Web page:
When a business is not paid for weeks after a sale, it is effectively providing short-term financing to their customers, something called “trade credit.” This type of credit can be valuable for small businesses, but the maintenance of timely payment relationships between businesses and their suppliers takes time to achieve and must be managed carefully.

The management of accounts payable and receivable in a timely fashion is one of the most important drivers of small business success. A Harvard Business School study found that acceleration of the “cash conversion cycle” leads to dramatically increased employment growth among small business contractors in the United States.
The availability of trade credit presents a fundamental strategic decision for the small business owner. Many suppliers will offer a percentage discount within a certain payment period: do you turn over funds sooner and take a discount, or wait until the payment period deadline to be able to use the credit for a longer period of time?
The value of each of these options depends on the bigger picture of your business’ financial health and cash flow. For those businesses with lots of cash on hand, the value of a discount may be greater in that it allows you to save more money in the long term: one or two percent aggregated over the course of a year, multiplied by a few different vendors, could mean a difference of thousands of dollars depending on your order volume.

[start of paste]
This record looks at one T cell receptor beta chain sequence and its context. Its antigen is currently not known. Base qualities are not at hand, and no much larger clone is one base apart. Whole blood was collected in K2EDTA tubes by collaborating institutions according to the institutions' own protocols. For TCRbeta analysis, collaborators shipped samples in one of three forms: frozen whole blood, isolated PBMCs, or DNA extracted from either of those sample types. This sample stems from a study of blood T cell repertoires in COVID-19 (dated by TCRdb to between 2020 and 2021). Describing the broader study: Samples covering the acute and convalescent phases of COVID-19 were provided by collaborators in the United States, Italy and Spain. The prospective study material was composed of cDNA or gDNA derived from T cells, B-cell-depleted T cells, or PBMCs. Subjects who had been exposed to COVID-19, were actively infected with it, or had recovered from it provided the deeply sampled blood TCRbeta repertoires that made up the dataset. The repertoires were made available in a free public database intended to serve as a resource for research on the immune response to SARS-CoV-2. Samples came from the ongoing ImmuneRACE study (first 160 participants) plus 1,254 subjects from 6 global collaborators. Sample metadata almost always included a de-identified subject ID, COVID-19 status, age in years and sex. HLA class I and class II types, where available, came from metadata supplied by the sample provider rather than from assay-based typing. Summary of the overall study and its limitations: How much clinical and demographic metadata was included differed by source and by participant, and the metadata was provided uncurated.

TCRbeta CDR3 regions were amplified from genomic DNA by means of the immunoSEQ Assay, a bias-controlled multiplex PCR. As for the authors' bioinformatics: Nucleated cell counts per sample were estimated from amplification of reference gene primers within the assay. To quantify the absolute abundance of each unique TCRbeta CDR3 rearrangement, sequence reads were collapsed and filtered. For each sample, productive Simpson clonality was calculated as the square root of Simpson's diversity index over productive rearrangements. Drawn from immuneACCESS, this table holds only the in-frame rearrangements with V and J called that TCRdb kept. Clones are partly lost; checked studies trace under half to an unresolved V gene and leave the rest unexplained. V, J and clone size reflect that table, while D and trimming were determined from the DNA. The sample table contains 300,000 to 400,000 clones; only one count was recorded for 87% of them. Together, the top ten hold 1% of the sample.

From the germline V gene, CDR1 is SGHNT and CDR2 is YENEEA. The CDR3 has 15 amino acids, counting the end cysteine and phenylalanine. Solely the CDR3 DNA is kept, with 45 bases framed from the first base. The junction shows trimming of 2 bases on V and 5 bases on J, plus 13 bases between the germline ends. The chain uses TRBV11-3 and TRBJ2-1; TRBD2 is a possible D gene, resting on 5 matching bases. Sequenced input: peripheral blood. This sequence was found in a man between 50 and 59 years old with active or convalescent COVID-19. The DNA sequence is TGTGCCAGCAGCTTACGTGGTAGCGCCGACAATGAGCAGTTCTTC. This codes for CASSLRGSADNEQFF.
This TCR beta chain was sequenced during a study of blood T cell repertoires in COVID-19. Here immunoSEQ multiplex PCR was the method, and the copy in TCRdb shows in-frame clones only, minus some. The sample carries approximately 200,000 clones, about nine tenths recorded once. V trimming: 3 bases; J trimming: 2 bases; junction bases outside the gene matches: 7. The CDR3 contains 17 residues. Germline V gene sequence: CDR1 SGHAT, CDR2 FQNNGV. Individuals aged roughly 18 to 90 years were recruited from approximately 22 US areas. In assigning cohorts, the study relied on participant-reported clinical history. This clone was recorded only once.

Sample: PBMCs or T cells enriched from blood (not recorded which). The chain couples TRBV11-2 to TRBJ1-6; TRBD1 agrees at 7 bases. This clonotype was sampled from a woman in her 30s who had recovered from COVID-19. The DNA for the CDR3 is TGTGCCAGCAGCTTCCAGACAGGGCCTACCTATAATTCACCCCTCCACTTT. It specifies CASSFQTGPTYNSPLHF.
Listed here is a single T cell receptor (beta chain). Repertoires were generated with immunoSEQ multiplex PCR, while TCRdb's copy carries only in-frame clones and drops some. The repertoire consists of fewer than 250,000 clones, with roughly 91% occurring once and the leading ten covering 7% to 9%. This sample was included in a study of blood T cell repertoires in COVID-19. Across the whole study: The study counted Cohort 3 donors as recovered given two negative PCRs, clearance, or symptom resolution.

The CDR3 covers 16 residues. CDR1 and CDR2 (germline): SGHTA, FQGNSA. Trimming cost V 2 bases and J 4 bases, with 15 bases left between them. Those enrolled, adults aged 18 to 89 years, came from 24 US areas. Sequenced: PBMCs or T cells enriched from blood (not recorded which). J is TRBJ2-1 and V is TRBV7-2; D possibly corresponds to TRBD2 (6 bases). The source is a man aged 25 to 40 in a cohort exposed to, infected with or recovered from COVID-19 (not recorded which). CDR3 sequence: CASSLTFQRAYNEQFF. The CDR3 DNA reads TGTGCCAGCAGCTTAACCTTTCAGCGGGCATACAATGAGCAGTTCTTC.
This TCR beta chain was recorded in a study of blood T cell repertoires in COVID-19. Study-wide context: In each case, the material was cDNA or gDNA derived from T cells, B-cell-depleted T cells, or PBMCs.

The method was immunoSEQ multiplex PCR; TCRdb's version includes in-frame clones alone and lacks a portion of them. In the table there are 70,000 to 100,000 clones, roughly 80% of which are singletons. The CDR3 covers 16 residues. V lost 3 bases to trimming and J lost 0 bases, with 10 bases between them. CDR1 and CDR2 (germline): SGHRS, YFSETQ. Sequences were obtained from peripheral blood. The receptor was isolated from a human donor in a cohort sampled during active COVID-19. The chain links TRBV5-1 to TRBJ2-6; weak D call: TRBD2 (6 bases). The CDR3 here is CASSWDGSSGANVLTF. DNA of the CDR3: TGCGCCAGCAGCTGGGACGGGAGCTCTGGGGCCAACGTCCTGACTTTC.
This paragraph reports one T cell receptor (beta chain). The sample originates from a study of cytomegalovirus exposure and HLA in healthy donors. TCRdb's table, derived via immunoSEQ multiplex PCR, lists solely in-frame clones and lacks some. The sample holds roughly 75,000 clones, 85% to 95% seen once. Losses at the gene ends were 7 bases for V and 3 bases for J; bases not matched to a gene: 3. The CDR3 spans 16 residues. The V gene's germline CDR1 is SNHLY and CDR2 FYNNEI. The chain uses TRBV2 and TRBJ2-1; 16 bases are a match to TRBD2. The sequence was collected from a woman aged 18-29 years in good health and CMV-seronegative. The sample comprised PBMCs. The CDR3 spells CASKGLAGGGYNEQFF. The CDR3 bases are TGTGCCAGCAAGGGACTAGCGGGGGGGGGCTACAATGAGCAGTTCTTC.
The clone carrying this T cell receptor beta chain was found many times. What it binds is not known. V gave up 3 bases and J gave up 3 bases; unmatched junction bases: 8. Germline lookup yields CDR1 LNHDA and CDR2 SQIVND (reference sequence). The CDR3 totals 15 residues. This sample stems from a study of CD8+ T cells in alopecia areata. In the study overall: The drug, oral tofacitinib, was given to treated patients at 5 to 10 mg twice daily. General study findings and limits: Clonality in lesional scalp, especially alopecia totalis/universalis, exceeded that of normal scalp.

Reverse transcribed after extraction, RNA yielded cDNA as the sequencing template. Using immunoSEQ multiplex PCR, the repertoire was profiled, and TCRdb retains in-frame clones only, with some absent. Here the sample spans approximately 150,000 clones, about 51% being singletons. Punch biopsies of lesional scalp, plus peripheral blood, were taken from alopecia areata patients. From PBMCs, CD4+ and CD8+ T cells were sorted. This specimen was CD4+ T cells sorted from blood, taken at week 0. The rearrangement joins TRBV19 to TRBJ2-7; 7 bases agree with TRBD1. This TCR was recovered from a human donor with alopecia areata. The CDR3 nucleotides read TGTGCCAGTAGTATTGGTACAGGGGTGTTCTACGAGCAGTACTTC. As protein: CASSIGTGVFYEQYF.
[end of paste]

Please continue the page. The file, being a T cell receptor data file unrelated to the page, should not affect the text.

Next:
If your cash flow is tighter month to month, the value of retaining the full term until repayment (usually something like 30 days) might mean more to your business. However, as with any credit agreement, be careful not to overstep the terms set out between you and your supplier. Penalties for late payment will dramatically increase the cost of using trade credit, and will erase the benefits that it can confer. If you can’t plan effectively around the longer term schedule, don’t risk damaging your finances and your supplier relationships by way of an over-reliance on trade credit.